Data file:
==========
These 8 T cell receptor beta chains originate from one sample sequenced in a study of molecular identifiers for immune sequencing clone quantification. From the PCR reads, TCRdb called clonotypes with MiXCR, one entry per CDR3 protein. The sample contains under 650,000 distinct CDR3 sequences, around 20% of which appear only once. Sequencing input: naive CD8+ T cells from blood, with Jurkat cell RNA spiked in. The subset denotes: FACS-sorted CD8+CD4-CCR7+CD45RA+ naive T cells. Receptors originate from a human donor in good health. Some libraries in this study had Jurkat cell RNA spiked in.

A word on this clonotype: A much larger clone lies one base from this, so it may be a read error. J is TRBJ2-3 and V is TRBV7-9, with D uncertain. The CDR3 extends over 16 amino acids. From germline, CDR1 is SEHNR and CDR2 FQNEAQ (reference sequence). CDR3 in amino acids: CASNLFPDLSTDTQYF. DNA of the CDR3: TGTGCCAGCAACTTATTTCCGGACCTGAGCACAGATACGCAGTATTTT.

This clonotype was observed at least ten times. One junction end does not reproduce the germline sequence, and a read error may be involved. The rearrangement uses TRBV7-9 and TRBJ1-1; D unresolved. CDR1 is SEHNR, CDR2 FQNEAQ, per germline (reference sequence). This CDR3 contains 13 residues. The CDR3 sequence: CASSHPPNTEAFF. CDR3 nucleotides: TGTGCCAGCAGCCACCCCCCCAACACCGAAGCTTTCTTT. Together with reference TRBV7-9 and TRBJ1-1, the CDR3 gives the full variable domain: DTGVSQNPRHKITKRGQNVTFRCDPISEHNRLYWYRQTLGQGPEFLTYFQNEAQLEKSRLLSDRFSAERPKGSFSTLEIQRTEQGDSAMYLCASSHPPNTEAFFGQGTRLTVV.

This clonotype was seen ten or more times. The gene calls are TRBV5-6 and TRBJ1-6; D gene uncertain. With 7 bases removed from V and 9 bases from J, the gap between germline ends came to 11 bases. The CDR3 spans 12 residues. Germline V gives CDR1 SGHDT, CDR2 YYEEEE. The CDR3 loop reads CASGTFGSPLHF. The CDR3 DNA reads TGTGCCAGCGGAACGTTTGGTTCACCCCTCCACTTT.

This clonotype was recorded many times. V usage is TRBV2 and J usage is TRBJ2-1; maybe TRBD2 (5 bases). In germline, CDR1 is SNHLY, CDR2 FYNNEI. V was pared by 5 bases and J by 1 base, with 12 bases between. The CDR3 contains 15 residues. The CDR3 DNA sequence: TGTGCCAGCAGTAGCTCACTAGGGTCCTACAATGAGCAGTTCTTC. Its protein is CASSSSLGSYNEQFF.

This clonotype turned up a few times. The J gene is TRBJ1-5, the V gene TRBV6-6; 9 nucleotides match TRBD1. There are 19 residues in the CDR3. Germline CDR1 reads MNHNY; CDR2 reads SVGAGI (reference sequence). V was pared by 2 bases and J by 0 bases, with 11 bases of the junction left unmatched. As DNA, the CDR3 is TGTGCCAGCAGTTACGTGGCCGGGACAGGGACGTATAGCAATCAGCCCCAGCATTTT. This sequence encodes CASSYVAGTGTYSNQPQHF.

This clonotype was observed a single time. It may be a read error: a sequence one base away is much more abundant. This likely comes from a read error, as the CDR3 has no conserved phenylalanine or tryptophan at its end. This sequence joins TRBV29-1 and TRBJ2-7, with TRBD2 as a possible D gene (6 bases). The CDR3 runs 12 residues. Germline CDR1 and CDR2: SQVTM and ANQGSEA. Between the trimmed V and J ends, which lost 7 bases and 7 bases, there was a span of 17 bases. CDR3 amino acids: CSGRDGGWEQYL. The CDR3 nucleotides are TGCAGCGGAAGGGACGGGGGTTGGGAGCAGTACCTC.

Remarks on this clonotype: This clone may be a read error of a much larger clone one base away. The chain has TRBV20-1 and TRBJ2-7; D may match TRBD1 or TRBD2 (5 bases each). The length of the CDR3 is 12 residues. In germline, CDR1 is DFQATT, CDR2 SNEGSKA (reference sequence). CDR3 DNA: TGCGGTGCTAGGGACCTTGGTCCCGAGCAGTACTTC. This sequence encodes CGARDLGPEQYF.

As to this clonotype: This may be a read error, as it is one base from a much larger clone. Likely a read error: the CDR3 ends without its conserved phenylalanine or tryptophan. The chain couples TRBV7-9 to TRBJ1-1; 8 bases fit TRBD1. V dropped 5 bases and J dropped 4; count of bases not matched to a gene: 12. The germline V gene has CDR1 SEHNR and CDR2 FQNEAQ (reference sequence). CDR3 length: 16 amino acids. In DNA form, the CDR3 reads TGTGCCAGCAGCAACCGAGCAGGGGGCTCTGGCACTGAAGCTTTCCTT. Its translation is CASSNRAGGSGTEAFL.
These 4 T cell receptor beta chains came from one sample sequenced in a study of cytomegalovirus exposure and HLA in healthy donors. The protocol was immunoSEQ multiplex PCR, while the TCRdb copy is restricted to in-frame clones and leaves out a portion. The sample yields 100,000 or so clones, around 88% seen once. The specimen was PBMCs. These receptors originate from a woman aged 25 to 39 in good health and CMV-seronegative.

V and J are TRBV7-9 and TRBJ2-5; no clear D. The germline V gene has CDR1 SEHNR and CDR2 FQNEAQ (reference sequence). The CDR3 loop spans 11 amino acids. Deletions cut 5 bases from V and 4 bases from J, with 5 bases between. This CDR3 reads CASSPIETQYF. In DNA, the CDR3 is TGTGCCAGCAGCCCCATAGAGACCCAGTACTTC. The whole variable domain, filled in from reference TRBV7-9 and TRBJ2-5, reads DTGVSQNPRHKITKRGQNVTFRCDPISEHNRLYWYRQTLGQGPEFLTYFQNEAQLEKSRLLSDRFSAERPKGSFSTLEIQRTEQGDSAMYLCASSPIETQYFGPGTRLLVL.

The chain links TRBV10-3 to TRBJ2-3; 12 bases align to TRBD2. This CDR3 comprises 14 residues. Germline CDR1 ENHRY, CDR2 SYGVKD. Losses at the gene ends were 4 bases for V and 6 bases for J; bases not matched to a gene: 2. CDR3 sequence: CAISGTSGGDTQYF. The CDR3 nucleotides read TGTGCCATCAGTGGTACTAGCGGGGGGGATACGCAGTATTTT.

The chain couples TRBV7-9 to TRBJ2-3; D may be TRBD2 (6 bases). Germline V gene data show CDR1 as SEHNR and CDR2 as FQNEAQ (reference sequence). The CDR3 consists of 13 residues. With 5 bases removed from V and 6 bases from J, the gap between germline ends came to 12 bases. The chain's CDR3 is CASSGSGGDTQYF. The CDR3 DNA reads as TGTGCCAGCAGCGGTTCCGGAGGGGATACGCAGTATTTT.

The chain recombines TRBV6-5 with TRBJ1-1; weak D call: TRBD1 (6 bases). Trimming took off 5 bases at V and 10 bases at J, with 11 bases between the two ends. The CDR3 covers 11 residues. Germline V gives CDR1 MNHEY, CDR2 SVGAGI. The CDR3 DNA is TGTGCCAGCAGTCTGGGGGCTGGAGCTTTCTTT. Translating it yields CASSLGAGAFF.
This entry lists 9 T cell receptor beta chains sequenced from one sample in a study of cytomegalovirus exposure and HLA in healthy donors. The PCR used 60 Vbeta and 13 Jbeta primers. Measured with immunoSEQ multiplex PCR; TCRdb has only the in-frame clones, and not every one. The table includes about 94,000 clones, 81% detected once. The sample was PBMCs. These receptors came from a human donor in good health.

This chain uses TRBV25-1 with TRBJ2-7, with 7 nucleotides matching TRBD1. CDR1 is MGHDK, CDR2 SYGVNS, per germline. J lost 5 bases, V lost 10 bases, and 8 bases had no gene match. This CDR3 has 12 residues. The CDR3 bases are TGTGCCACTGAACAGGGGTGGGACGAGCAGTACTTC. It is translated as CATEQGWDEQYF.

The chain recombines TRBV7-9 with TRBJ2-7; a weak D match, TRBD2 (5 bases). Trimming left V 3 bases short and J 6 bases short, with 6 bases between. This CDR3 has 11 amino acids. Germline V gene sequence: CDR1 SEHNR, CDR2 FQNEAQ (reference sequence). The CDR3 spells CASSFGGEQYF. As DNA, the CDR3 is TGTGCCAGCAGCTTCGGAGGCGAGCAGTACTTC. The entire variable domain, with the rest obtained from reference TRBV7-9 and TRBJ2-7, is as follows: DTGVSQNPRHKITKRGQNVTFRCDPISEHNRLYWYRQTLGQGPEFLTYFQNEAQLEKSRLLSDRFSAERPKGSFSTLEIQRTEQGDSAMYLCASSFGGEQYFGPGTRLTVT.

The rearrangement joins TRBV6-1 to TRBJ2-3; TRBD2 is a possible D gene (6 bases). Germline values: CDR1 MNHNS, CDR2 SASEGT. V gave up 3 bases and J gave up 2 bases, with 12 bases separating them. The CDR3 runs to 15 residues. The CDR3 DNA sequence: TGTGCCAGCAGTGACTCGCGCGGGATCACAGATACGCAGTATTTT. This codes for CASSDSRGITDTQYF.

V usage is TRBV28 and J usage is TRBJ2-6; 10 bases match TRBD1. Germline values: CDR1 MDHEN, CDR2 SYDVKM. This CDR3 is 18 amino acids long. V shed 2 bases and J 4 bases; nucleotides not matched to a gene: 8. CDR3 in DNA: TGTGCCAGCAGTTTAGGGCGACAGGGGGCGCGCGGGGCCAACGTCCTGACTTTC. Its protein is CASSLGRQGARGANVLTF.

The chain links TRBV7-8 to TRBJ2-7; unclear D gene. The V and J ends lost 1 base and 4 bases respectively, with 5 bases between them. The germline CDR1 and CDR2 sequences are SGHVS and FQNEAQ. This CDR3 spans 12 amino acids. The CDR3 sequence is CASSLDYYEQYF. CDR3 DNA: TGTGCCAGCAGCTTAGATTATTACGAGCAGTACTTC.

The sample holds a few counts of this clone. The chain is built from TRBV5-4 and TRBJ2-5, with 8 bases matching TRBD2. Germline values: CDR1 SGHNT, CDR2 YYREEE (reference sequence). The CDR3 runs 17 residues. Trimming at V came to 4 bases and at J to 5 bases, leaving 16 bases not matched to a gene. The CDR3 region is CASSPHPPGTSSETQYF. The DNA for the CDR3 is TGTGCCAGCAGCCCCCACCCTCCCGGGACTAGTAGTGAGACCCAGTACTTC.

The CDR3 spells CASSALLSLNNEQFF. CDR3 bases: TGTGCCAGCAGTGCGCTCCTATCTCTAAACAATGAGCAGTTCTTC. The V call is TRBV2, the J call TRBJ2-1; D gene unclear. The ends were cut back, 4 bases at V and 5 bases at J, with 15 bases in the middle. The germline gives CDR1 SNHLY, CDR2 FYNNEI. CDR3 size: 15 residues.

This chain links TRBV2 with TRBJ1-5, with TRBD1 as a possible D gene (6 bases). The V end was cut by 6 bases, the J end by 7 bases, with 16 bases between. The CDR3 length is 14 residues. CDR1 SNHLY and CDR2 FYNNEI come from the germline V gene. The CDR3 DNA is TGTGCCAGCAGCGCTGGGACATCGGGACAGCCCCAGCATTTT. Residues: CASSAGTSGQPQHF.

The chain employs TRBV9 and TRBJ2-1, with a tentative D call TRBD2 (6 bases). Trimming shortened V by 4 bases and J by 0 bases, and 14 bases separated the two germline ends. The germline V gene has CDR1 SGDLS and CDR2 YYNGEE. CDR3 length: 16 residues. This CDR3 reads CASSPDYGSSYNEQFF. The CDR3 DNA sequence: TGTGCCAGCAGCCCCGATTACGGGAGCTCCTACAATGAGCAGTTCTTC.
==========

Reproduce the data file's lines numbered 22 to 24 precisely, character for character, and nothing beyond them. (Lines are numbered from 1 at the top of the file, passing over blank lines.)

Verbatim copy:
The CDR3 spells CASSALLSLNNEQFF. CDR3 bases: TGTGCCAGCAGTGCGCTCCTATCTCTAAACAATGAGCAGTTCTTC. The V call is TRBV2, the J call TRBJ2-1; D gene unclear. The ends were cut back, 4 bases at V and 5 bases at J, with 15 bases in the middle. The germline gives CDR1 SNHLY, CDR2 FYNNEI. CDR3 size: 15 residues.

This chain links TRBV2 with TRBJ1-5, with TRBD1 as a possible D gene (6 bases). The V end was cut by 6 bases, the J end by 7 bases, with 16 bases between. The CDR3 length is 14 residues. CDR1 SNHLY and CDR2 FYNNEI come from the germline V gene. The CDR3 DNA is TGTGCCAGCAGCGCTGGGACATCGGGACAGCCCCAGCATTTT. Residues: CASSAGTSGQPQHF.

The chain employs TRBV9 and TRBJ2-1, with a tentative D call TRBD2 (6 bases). Trimming shortened V by 4 bases and J by 0 bases, and 14 bases separated the two germline ends. The germline V gene has CDR1 SGDLS and CDR2 YYNGEE. CDR3 length: 16 residues. This CDR3 reads CASSPDYGSSYNEQFF. The CDR3 DNA sequence: TGTGCCAGCAGCCCCGATTACGGGAGCTCCTACAATGAGCAGTTCTTC.